Poetry — August 19, 2016 9:52 — 0 Comments

Three Poems – Buff Whitman-Bradley

The cat comes back

I have been told by many
That an important part
Of recovering from cancer
Is a positive attitude.
Visualize yourself cancer-free
And living many more years
They tell me
Which I most certainly do
Each time the pussycat of dread comes
Stealing into my consciousness
On its furtive little feet
To leap up onto the table
Knock over the punch bowl
And ruin my party.
I visualize like mad –
Myself as a jaunty octogenarian
Hiking in the woods with my kids and grandkids,
Swapping harrowing treatment tales
With other survivors,
Growing older and older with my beloved –
Which does succeed in sending the feline specter
Slinking out the door,
But not unlike that fabled cat in song
It never stays away for very long.


The tail of the kite

Seventy-two and still hanging on
To the tail of the kite
With my feet firmly planted
In uncertainty
Acutely aware
Of my temporary status
And the nine hundred beguiling delusions
Of permanence
But do not accuse me of religion
The only good Buddhist
Is not a Buddhist
I have emptied the philosophy jar
And filled it with forget-me-nots
And I plan to carry on as ever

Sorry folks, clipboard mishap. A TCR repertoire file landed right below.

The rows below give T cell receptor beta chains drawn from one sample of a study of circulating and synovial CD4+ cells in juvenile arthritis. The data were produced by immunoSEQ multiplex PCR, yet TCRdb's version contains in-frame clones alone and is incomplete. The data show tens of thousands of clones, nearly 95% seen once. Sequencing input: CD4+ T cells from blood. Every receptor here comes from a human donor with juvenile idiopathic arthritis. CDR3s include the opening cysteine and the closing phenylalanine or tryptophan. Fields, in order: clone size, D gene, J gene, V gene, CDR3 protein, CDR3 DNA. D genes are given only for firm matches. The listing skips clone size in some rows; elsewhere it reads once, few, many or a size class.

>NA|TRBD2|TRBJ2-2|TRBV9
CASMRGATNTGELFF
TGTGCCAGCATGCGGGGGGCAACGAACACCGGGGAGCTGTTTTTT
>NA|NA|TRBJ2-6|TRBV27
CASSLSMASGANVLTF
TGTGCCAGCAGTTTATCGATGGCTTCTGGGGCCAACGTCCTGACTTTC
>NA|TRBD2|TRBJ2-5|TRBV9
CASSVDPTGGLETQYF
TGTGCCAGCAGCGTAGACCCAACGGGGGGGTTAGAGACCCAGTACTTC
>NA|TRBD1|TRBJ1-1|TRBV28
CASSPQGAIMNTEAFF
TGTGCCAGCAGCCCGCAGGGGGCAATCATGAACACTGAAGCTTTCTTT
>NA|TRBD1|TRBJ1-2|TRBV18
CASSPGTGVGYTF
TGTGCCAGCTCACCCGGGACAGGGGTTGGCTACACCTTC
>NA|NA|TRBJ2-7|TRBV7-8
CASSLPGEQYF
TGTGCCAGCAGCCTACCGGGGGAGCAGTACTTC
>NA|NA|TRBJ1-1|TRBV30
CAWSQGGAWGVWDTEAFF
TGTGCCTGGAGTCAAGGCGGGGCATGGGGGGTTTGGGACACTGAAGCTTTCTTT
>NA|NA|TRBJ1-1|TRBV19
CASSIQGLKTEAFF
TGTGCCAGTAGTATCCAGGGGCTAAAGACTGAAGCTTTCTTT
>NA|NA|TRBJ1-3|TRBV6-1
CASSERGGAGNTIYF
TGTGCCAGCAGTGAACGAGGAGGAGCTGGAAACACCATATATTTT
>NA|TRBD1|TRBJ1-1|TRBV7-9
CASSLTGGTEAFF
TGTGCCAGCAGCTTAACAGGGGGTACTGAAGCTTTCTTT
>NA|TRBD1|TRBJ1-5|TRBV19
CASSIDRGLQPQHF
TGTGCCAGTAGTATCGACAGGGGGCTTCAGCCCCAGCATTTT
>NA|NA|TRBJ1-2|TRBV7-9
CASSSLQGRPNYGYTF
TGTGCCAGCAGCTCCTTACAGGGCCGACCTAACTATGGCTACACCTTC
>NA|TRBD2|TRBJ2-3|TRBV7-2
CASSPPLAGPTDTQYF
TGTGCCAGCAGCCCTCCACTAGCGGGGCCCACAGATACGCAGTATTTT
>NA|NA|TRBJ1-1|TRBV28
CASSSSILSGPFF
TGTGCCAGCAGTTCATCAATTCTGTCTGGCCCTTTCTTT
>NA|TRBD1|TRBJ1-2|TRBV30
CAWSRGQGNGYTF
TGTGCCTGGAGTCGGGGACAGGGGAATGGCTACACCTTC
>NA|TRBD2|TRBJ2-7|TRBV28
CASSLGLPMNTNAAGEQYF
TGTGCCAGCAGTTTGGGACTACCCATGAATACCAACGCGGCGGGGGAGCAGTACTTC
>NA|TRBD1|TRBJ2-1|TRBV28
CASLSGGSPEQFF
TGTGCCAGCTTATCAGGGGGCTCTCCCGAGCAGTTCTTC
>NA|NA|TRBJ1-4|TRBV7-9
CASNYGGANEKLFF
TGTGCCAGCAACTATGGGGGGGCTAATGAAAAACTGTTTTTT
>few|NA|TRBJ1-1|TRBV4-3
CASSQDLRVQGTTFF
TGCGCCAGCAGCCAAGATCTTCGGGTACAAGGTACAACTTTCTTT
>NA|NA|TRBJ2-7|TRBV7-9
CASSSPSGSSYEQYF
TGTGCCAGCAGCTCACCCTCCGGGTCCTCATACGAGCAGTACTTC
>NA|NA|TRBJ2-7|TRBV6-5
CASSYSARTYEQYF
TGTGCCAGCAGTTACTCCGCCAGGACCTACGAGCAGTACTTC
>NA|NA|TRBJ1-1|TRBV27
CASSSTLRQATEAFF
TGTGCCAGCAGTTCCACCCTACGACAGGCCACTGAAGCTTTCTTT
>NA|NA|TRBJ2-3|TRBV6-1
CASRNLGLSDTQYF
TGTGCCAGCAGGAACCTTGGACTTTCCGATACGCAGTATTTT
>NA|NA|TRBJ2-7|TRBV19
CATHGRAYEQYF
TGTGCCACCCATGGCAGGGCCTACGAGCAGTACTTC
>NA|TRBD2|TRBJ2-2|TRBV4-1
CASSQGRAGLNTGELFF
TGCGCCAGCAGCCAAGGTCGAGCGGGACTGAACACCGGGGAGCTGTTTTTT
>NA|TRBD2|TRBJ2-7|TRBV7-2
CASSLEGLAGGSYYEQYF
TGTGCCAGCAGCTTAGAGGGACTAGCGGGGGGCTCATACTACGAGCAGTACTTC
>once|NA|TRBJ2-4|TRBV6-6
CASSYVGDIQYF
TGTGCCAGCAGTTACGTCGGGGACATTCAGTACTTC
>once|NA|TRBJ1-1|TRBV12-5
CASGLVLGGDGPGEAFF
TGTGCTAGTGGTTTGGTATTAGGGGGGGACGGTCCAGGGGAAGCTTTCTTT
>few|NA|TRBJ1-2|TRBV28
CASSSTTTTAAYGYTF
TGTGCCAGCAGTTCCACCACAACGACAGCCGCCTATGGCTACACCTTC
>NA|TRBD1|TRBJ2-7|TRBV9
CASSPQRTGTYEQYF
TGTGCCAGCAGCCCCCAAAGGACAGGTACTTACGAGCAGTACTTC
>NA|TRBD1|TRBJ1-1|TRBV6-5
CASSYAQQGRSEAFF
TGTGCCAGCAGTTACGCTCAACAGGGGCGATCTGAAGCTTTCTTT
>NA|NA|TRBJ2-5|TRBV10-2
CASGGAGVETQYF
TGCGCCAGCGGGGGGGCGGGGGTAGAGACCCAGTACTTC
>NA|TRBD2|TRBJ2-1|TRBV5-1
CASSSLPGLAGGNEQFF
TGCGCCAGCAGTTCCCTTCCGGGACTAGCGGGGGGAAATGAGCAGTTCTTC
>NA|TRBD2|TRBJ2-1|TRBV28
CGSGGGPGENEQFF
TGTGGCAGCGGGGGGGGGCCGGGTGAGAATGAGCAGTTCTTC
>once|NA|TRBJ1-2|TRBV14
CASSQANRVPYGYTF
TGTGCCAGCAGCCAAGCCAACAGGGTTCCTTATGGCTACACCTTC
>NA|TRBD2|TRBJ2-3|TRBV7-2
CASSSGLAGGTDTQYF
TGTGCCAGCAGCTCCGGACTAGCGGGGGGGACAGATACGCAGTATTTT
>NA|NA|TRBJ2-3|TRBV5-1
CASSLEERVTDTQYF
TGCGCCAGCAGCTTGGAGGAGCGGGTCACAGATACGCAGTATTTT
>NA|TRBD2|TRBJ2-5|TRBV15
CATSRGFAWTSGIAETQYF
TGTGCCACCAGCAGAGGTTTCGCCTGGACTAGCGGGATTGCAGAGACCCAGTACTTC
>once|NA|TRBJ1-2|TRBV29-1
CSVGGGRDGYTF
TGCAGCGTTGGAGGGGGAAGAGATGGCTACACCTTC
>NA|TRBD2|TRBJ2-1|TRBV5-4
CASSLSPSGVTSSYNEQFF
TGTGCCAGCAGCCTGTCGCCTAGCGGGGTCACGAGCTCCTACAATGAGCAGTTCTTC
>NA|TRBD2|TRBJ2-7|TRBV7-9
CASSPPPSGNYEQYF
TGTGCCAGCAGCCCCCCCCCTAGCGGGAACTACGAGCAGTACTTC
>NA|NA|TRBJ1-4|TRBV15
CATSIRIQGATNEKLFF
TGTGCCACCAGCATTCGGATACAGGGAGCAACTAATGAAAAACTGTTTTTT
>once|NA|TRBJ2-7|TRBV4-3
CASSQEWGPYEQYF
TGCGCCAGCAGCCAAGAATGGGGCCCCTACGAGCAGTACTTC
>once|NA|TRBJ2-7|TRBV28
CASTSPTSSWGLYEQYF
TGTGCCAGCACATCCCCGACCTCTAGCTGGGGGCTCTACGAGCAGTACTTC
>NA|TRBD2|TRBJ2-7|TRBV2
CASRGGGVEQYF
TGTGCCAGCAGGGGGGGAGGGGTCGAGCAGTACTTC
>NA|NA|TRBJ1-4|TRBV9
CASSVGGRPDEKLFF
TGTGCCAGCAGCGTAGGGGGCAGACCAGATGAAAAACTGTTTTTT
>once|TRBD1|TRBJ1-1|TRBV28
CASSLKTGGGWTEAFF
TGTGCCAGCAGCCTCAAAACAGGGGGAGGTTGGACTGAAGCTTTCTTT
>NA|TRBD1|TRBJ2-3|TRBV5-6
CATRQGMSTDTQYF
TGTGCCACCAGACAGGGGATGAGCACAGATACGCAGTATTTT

One now after another

The lone drone 

The rosemary and jasmine
Have dropped all their blossoms
And the swarms of honeybees
Who toiled here so assiduously
Have taken their enterprise elsewhere
So when the drone who didn’t get the memo
Shows up for his shift
He finds the workplace
Flowerless and deserted
But instead of rushing back
To the head office
For his next assignment
He lingers in the garden
Investigating sights and smells
Among the shrubs
The succulents the long grasses
And enjoying the unexpected pleasures
Of an afternoon off
And time all to himself


Buff Whitman-Bradley's poetry has appeared in many print and online journals, including Atlanta Review, Bryant Literary Review, Concho River Review, Crannog, december, Front Range Review, Hawai'i Review, Pinyon, Rockhurst Review, Solstice, Third Wednesday, Watershed Review, and others. He has published several collections of poems, most recently, To Get Our Bearings in this Wheeling World. His interviews with soldiers who refused to fight in Iraq and Afghanistan became the book About Face: Military Resisters Turn Against War. He lives in northern California with his wife Cynthia.

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What am I?

Bioluminescent eye
That sees by the shine
Of its own light. Lies

Blind me. I am the seventh human sense
And my stepchild,

Scientists can't find me.

Januswise I make us men;
Was my image then—

Remind me:

The awful fall up off all fours
From the forest
To the hours…

Tick, Tock: Divine me.

-- Richard Kenney